> Moreover, even if we have files using many namespaces, I really
> doubt they will massively mix them -- a localized use of some
> namespace is more likely. Therefore we should definitely have
> some namespace switching feature, and namespace IDs should not
> be globally fixed for a given file.

Yes, there is no point at a level X to use different namespaces in
random order as their semantic is orthogonal. So the elements will
probably end up being grouped by namespace. Given that it means
Atamido's proposition for a new special tag might be enough ! But it
should be a Class-A tag to avoid overhead. In this case it would be 3
octets for each added namespace: the ID, the size of the namespace
(could be more than one if that element is an EbmlMaster), the namespace
value. Another option would be to use a new EBML type, similar to
EbmlMaster but with a namespace ID before the other elements.

Using such an element/type could be problematic though. It can keep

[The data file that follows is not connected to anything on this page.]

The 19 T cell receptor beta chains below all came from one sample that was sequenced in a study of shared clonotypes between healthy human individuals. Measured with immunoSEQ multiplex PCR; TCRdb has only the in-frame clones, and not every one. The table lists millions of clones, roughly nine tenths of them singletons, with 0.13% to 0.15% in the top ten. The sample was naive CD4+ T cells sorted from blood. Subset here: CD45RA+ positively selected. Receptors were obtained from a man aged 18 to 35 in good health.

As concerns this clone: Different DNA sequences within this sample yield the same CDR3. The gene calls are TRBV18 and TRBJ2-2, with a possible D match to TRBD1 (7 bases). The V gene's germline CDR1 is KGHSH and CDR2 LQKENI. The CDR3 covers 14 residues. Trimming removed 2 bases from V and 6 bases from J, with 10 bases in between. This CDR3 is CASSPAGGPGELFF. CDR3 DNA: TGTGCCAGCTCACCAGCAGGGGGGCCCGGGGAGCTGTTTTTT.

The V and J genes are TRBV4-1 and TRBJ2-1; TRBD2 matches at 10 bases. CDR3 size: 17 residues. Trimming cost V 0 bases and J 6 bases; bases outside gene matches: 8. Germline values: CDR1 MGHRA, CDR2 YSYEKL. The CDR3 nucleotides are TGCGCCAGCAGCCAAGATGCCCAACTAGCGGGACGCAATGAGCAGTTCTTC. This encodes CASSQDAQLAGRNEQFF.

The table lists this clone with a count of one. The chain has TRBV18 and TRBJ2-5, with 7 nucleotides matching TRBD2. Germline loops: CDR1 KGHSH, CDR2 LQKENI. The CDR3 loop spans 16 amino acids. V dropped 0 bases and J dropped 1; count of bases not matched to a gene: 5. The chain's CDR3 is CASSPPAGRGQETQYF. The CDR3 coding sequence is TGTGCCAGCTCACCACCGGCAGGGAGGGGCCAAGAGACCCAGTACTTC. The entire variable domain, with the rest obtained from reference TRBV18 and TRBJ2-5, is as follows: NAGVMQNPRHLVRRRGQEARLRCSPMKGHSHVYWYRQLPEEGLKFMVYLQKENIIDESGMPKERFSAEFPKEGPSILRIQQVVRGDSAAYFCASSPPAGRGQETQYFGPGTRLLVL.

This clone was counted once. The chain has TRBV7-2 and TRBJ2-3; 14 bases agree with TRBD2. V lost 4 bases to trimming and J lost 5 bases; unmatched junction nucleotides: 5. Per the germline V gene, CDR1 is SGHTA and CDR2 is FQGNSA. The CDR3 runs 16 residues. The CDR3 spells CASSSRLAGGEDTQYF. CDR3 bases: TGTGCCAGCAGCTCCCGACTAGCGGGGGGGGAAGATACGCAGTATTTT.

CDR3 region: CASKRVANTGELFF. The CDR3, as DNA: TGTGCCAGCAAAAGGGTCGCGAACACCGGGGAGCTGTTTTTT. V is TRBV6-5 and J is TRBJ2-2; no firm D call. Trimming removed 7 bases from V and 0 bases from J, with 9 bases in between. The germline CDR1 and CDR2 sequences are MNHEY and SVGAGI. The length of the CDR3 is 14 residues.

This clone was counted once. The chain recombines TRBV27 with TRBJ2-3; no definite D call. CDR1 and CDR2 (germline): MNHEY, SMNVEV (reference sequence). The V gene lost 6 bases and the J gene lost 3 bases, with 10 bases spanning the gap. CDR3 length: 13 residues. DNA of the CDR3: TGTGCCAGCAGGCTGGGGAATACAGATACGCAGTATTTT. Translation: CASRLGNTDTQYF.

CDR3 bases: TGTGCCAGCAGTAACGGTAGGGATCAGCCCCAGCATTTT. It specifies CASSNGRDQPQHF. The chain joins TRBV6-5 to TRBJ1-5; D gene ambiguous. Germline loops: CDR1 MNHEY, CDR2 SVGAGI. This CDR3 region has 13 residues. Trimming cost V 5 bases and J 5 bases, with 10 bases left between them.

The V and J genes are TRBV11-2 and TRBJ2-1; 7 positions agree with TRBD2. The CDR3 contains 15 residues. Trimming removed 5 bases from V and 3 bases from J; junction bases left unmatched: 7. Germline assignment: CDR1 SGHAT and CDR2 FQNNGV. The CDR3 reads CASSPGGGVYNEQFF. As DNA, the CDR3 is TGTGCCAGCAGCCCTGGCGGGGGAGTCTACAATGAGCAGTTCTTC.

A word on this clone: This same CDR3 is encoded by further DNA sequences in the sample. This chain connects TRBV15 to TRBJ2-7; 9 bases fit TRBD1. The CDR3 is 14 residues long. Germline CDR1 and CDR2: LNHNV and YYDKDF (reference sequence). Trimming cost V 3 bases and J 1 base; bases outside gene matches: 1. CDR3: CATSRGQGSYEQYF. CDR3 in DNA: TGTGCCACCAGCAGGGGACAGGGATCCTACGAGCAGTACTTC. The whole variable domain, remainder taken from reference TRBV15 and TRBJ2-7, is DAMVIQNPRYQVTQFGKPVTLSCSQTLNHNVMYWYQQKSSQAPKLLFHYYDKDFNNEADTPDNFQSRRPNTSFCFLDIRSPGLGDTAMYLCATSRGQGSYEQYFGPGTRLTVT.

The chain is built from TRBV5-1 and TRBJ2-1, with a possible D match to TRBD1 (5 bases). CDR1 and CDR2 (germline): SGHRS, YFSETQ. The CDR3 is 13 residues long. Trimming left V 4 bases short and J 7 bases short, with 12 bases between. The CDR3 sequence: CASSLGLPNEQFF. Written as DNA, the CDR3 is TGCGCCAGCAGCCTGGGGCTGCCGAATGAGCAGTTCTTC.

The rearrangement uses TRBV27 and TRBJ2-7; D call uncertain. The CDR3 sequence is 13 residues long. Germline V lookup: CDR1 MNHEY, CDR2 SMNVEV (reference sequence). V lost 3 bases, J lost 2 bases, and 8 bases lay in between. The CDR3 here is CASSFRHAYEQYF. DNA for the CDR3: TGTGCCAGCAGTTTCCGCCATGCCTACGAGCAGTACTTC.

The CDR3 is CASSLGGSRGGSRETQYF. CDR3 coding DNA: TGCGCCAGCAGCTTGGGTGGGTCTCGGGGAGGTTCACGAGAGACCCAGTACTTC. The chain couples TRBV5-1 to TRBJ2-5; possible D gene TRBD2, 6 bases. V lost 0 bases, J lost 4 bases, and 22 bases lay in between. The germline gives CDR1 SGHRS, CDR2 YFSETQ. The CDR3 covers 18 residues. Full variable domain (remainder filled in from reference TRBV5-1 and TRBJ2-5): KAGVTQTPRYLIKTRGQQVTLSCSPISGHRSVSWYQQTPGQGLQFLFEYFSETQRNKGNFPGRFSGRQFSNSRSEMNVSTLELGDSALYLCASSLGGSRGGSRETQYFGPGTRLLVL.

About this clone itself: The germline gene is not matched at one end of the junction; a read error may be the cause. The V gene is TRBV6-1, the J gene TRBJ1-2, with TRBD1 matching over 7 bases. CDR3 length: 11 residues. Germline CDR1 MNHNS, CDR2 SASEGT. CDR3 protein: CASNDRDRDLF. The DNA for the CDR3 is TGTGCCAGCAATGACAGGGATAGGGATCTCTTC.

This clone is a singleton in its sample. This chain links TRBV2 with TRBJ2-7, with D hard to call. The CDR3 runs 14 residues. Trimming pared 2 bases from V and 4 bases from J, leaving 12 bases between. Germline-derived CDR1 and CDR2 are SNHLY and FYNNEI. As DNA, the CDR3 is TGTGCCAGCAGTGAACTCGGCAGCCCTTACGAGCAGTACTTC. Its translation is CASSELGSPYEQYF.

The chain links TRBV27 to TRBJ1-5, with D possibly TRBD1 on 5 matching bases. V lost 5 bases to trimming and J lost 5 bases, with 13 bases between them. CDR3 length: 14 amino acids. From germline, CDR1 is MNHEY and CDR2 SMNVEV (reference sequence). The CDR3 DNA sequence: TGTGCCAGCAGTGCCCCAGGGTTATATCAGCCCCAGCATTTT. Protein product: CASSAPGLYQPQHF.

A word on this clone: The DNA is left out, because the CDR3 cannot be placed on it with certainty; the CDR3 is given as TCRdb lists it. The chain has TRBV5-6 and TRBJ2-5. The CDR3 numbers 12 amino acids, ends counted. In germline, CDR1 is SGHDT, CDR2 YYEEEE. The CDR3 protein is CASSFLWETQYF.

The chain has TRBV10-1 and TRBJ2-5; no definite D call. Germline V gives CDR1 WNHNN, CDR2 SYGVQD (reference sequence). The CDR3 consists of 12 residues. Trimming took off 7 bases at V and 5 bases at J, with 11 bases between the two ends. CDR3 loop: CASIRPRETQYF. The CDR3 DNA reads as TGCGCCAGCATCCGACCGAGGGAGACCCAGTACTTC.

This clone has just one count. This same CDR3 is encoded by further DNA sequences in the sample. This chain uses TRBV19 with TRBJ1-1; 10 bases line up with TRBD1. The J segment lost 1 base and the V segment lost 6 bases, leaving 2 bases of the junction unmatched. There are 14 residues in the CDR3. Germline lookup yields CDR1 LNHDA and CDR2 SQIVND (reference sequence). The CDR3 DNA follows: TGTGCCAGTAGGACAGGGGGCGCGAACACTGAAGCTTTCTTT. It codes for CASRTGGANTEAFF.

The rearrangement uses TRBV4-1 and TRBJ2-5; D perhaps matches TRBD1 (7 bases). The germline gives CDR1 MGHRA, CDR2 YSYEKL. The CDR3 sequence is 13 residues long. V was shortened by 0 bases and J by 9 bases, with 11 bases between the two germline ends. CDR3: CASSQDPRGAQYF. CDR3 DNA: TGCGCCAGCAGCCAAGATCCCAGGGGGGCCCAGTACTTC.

matroska compatibility easily only if we revert to the default/main
namespace in absence of that container element. That means, as proposed
before, we always assume, in the absence of a namespace, that we use the
default. That proposition also allow to chain namespaces (like
std::iterator::int).

Seeking anywhere in the file (at the EBML level) is still a problem (in
all cases proposed) as we are unable to recover the complete namespace
context. It could only work for 0 or 1 namespace in the chain.

Another problem if we don't have the notion of default namespace is to
seek in matroska (semantic level) because that means the level 0 would
need to be contained in the default namespace, and therefore would need
to be prepended with that new ID. That means it's not backward
compatible at all.

Now chaining namespaces may not be so clean. Imagine you have a
namespace for "comments" and a namespace for "signature". You can put
signature anywhere in the file. But if what you add a comment in a
signature or a signature in a comment ? How to interpret
"signature::comment" or "comment::signature" IDs ? In that case we only
need to use "comment" or "signature"... So is namespace chaining a
feature we want ? Or we always revert to the last seen namespace ? (in
which case seeking becomes easy)

>> I'm not too concerned about the overhead because right now if
>> you need a lot of IDs you need to use 2 octets long ones.
>> While with a namespace most IDs for each namespace won't need
>> a lot of room (127 possibilities for Class A IDs). So in the
>> end there should be a good balance.
>
> EBML is a wonderful structured format. I don't mean to restrain